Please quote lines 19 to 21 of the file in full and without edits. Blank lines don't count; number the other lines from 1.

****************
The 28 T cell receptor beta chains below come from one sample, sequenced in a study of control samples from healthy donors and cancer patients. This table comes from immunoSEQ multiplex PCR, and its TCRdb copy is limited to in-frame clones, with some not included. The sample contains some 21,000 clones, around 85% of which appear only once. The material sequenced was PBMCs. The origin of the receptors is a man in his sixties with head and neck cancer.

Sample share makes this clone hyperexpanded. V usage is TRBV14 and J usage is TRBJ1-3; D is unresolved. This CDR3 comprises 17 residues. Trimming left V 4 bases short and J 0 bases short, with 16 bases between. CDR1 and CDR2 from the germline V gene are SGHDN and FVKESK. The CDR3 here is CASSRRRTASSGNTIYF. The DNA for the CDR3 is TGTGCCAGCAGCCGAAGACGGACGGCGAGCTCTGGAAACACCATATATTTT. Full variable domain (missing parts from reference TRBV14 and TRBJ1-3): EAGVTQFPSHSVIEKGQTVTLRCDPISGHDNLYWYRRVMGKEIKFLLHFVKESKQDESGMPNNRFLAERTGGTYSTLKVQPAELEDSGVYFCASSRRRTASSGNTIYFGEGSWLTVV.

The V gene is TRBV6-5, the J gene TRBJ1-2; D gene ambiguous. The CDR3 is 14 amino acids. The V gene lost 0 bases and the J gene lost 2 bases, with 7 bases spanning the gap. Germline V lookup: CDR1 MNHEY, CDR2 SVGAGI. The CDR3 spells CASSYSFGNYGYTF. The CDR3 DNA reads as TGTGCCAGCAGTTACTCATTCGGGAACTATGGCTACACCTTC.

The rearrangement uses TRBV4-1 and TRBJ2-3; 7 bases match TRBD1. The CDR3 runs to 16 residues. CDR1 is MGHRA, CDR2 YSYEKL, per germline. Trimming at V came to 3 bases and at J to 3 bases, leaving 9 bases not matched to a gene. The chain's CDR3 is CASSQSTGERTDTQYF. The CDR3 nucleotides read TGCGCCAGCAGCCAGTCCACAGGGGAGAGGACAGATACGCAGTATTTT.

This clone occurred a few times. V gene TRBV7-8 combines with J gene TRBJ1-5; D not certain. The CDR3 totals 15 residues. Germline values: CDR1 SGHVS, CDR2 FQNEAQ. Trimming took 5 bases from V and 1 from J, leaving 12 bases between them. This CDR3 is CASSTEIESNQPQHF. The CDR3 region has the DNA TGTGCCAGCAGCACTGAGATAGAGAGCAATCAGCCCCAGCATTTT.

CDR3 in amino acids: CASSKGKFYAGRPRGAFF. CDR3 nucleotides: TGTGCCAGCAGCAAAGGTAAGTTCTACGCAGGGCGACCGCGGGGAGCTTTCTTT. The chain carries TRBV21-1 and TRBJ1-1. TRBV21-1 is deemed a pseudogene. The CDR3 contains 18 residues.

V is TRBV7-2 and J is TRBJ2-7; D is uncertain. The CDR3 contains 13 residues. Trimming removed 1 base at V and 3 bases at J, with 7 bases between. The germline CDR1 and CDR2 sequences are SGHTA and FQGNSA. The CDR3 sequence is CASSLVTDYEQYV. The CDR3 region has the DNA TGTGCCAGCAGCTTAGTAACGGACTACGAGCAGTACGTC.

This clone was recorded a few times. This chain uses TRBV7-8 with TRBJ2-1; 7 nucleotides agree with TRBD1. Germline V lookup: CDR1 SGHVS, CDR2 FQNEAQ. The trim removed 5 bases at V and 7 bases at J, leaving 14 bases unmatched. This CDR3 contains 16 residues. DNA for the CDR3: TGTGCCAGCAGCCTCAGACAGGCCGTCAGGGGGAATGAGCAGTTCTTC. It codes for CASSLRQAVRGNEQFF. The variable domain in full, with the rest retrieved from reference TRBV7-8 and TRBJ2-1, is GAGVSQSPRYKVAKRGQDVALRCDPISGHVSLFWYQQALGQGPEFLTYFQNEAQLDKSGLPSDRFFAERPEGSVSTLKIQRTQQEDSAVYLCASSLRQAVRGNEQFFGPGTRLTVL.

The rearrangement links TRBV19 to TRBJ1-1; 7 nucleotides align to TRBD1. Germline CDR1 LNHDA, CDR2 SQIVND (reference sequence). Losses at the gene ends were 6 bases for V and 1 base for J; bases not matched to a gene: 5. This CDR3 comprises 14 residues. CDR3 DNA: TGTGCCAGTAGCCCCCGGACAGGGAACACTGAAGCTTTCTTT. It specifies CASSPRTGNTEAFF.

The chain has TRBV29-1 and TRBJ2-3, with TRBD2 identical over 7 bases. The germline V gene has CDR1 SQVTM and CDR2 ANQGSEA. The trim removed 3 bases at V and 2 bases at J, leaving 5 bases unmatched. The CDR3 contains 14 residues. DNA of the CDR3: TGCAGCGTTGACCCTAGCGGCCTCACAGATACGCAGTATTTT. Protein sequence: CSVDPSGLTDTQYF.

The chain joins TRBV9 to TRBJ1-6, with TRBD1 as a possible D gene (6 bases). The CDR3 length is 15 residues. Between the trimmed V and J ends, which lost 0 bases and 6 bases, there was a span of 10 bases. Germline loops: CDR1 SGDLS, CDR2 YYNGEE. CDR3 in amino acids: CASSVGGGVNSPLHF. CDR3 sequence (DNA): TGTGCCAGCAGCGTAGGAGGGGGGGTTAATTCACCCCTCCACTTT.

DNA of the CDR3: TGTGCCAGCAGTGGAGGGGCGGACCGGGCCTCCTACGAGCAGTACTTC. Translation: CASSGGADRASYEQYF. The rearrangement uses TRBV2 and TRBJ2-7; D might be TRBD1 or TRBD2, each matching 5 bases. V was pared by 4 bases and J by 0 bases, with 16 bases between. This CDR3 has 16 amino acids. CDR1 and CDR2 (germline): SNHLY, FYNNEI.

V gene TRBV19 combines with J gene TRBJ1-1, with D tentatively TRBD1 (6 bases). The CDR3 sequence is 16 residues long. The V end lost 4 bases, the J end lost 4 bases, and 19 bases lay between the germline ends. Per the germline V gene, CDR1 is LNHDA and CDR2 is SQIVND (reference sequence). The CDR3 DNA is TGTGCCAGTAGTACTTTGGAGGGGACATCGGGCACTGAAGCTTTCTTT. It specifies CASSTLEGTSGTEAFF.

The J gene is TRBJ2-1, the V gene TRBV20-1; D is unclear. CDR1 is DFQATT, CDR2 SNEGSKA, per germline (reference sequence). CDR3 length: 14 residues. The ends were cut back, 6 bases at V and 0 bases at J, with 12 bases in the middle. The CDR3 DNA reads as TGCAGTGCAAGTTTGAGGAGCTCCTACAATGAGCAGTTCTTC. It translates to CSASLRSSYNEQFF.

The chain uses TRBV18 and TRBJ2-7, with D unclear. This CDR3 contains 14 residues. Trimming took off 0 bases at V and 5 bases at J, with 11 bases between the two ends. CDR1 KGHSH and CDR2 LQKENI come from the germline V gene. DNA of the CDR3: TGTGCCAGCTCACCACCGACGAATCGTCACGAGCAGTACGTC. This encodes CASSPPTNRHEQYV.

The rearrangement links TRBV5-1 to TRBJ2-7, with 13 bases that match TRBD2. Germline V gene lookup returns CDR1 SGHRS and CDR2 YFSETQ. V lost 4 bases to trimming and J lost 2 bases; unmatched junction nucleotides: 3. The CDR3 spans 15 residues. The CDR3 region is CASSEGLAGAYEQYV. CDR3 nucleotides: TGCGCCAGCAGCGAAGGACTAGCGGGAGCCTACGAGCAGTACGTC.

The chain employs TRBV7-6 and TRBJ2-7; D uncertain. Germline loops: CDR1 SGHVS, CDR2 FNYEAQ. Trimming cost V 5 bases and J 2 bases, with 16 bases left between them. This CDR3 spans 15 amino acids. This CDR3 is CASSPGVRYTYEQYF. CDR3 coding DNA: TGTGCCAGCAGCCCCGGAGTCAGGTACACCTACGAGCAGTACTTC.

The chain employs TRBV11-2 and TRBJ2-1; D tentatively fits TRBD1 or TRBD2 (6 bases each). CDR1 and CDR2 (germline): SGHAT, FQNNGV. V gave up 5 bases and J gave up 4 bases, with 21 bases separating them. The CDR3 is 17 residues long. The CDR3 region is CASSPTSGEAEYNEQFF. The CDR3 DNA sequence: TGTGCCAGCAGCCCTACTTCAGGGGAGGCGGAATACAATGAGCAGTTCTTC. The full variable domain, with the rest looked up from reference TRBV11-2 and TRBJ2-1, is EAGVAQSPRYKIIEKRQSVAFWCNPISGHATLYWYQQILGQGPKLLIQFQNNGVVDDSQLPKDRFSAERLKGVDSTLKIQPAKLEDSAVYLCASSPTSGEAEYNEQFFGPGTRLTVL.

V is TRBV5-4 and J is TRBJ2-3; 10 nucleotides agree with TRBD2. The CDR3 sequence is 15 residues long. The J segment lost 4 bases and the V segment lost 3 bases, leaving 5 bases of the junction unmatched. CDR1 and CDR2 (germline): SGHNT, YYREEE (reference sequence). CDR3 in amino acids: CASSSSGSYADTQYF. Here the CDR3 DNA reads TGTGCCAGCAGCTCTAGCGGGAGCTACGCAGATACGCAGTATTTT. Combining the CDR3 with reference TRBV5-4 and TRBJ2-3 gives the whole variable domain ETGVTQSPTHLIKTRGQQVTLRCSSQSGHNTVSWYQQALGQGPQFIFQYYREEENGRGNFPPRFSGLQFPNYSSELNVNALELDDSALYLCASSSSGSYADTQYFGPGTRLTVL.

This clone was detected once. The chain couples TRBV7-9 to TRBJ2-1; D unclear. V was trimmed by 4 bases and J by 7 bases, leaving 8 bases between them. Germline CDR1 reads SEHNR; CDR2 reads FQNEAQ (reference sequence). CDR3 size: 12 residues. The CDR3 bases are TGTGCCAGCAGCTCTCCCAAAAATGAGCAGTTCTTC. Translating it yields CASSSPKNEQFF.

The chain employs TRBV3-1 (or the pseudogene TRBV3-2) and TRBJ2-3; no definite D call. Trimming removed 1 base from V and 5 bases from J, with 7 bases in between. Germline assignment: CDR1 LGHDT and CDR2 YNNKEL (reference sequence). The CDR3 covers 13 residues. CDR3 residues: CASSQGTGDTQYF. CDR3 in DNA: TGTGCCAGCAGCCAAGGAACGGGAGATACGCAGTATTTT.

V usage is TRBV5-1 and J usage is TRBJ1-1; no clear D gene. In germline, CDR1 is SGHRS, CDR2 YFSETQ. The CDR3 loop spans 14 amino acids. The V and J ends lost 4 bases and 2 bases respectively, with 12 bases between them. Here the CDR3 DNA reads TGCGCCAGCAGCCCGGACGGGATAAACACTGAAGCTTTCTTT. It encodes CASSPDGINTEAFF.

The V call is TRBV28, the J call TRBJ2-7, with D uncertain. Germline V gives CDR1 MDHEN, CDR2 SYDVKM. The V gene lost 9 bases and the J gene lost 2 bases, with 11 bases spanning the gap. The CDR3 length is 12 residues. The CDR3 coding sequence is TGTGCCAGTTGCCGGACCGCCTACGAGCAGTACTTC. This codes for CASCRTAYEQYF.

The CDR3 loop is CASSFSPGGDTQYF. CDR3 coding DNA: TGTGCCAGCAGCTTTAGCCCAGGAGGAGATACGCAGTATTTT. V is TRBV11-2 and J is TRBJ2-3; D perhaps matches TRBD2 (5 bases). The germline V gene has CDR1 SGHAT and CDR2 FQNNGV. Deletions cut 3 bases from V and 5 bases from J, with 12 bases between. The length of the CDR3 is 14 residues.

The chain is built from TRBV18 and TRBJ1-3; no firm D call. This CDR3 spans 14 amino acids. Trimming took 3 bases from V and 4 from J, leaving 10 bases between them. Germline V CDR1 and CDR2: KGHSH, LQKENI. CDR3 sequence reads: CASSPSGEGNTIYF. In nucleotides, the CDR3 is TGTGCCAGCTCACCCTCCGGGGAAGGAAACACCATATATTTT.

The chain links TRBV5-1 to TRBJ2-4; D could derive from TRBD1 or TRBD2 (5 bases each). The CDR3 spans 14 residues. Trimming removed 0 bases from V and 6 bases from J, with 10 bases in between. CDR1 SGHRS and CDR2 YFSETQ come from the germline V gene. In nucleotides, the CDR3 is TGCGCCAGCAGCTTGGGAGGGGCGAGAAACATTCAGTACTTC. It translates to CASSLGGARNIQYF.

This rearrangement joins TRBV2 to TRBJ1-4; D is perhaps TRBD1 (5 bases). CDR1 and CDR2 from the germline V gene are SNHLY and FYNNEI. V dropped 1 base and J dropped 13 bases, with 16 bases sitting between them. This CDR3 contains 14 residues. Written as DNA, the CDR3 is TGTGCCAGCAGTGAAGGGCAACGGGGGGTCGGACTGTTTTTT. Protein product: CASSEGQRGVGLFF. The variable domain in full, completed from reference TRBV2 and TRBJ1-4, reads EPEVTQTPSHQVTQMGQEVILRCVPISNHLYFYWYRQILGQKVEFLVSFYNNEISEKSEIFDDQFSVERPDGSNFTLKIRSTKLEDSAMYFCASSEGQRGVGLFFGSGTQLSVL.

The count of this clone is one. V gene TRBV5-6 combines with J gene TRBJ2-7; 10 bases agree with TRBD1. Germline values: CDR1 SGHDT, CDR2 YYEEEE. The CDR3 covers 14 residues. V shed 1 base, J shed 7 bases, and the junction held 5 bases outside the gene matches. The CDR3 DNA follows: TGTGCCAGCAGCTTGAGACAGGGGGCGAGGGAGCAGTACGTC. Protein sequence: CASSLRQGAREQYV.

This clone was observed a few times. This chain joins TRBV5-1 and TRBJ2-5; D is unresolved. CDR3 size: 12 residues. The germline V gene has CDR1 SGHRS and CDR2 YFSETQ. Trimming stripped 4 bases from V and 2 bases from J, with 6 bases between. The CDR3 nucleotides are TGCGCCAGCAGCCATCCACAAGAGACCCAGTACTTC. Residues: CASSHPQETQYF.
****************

V is TRBV5-4 and J is TRBJ2-3; 10 nucleotides agree with TRBD2. The CDR3 sequence is 15 residues long. The J segment lost 4 bases and the V segment lost 3 bases, leaving 5 bases of the junction unmatched. CDR1 and CDR2 (germline): SGHNT, YYREEE (reference sequence). CDR3 in amino acids: CASSSSGSYADTQYF. Here the CDR3 DNA reads TGTGCCAGCAGCTCTAGCGGGAGCTACGCAGATACGCAGTATTTT. Combining the CDR3 with reference TRBV5-4 and TRBJ2-3 gives the whole variable domain ETGVTQSPTHLIKTRGQQVTLRCSSQSGHNTVSWYQQALGQGPQFIFQYYREEENGRGNFPPRFSGLQFPNYSSELNVNALELDDSALYLCASSSSGSYADTQYFGPGTRLTVL.

This clone was detected once. The chain couples TRBV7-9 to TRBJ2-1; D unclear. V was trimmed by 4 bases and J by 7 bases, leaving 8 bases between them. Germline CDR1 reads SEHNR; CDR2 reads FQNEAQ (reference sequence). CDR3 size: 12 residues. The CDR3 bases are TGTGCCAGCAGCTCTCCCAAAAATGAGCAGTTCTTC. Translating it yields CASSSPKNEQFF.

The chain employs TRBV3-1 (or the pseudogene TRBV3-2) and TRBJ2-3; no definite D call. Trimming removed 1 base from V and 5 bases from J, with 7 bases in between. Germline assignment: CDR1 LGHDT and CDR2 YNNKEL (reference sequence). The CDR3 covers 13 residues. CDR3 residues: CASSQGTGDTQYF. CDR3 in DNA: TGTGCCAGCAGCCAAGGAACGGGAGATACGCAGTATTTT.